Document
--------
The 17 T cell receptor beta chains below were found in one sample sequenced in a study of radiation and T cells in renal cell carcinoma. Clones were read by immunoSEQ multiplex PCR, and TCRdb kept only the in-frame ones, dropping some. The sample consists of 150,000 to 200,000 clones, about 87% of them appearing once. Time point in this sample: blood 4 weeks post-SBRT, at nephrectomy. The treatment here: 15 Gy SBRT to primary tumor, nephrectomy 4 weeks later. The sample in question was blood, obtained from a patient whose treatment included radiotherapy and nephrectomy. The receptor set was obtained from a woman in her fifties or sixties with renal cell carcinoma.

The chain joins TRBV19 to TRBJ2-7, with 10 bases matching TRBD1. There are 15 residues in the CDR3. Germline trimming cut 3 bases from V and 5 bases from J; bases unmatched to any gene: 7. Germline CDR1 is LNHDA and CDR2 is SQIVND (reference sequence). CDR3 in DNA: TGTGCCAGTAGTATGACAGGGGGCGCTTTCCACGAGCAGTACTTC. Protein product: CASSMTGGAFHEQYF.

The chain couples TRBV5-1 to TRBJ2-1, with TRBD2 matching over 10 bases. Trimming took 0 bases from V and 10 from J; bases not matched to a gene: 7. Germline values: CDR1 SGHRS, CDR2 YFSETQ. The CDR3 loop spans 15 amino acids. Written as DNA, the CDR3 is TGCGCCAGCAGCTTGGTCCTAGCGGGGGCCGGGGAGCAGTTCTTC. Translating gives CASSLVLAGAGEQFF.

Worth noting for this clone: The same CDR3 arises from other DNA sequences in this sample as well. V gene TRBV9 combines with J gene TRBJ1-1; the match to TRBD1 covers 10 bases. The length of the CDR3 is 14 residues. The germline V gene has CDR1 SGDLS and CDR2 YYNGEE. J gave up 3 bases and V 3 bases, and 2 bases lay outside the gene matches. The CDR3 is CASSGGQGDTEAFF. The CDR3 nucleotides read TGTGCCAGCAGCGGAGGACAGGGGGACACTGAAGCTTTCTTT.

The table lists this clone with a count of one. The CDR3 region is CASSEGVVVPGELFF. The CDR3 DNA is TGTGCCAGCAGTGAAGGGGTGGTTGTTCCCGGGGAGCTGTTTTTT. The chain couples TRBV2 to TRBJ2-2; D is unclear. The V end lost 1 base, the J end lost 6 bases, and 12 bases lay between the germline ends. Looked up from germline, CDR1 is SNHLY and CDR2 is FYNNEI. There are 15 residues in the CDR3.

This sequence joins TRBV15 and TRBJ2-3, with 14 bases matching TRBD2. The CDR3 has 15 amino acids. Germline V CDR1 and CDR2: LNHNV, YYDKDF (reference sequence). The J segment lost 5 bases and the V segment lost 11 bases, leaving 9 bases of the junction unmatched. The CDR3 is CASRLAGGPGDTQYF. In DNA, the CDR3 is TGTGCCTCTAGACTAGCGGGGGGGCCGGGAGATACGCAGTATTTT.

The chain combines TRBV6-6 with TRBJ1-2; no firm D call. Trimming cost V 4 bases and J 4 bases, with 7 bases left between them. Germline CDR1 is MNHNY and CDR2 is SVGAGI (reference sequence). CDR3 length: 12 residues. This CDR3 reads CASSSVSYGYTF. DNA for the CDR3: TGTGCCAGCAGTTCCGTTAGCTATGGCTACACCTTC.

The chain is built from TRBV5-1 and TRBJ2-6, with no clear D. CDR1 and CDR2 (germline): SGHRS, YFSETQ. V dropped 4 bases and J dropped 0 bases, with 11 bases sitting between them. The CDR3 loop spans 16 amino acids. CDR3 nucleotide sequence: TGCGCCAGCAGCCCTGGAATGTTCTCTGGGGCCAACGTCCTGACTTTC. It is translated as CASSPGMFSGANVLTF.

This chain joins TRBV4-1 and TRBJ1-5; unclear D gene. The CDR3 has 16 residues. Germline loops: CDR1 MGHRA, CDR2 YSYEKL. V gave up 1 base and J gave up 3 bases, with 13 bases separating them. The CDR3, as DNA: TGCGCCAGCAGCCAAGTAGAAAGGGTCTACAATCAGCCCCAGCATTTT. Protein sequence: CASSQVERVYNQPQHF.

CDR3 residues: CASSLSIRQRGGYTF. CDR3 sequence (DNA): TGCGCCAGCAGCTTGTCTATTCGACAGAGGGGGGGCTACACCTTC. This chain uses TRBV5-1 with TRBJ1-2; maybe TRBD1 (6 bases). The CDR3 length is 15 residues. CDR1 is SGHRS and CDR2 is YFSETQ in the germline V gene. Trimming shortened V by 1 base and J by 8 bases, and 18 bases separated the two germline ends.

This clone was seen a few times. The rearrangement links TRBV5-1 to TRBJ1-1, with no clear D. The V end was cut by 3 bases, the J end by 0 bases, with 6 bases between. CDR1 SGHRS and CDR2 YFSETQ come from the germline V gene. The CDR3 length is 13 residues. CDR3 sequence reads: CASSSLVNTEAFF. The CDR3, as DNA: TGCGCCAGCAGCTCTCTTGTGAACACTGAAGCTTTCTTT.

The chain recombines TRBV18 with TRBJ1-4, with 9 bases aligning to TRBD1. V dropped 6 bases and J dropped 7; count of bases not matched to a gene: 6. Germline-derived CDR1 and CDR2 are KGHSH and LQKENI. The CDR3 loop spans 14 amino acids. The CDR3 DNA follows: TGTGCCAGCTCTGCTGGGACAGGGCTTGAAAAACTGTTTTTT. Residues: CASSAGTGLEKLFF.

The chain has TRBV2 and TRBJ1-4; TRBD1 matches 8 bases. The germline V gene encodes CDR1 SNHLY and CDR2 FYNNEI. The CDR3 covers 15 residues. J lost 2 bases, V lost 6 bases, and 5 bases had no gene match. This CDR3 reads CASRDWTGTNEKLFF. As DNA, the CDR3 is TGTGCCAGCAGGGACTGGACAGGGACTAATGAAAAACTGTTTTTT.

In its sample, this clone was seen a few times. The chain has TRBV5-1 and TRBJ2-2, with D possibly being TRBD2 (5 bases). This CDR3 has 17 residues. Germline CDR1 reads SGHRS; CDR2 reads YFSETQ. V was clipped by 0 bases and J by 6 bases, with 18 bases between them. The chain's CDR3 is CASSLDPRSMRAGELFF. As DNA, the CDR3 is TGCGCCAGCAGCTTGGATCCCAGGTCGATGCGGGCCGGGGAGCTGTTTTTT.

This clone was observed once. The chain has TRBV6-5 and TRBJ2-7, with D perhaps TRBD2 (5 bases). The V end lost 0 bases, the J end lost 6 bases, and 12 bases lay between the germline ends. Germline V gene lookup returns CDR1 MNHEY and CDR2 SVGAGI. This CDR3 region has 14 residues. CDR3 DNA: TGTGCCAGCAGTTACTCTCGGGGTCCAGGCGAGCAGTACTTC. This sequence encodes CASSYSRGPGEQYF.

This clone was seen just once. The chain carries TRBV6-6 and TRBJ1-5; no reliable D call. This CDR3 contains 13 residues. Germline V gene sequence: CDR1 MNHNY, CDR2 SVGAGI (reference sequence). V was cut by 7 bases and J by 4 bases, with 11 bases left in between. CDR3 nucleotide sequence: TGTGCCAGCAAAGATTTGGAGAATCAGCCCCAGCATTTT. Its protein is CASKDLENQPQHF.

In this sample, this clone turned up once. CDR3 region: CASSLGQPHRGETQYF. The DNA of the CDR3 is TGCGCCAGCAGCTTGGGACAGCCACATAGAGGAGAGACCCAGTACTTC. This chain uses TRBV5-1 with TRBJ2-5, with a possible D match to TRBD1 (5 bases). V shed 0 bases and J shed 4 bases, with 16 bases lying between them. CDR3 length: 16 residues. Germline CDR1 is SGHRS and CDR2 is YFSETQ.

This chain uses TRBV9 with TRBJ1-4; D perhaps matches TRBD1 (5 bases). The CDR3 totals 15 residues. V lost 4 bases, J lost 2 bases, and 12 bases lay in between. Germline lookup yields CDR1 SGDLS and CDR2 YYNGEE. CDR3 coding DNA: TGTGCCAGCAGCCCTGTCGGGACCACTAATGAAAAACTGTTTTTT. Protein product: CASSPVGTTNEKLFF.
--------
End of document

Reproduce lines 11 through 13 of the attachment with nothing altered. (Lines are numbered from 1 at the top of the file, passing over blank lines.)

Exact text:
This clone was seen a few times. The rearrangement links TRBV5-1 to TRBJ1-1, with no clear D. The V end was cut by 3 bases, the J end by 0 bases, with 6 bases between. CDR1 SGHRS and CDR2 YFSETQ come from the germline V gene. The CDR3 length is 13 residues. CDR3 sequence reads: CASSSLVNTEAFF. The CDR3, as DNA: TGCGCCAGCAGCTCTCTTGTGAACACTGAAGCTTTCTTT.

The chain recombines TRBV18 with TRBJ1-4, with 9 bases aligning to TRBD1. V dropped 6 bases and J dropped 7; count of bases not matched to a gene: 6. Germline-derived CDR1 and CDR2 are KGHSH and LQKENI. The CDR3 loop spans 14 amino acids. The CDR3 DNA follows: TGTGCCAGCTCTGCTGGGACAGGGCTTGAAAAACTGTTTTTT. Residues: CASSAGTGLEKLFF.

The chain has TRBV2 and TRBJ1-4; TRBD1 matches 8 bases. The germline V gene encodes CDR1 SNHLY and CDR2 FYNNEI. The CDR3 covers 15 residues. J lost 2 bases, V lost 6 bases, and 5 bases had no gene match. This CDR3 reads CASRDWTGTNEKLFF. As DNA, the CDR3 is TGTGCCAGCAGGGACTGGACAGGGACTAATGAAAAACTGTTTTTT.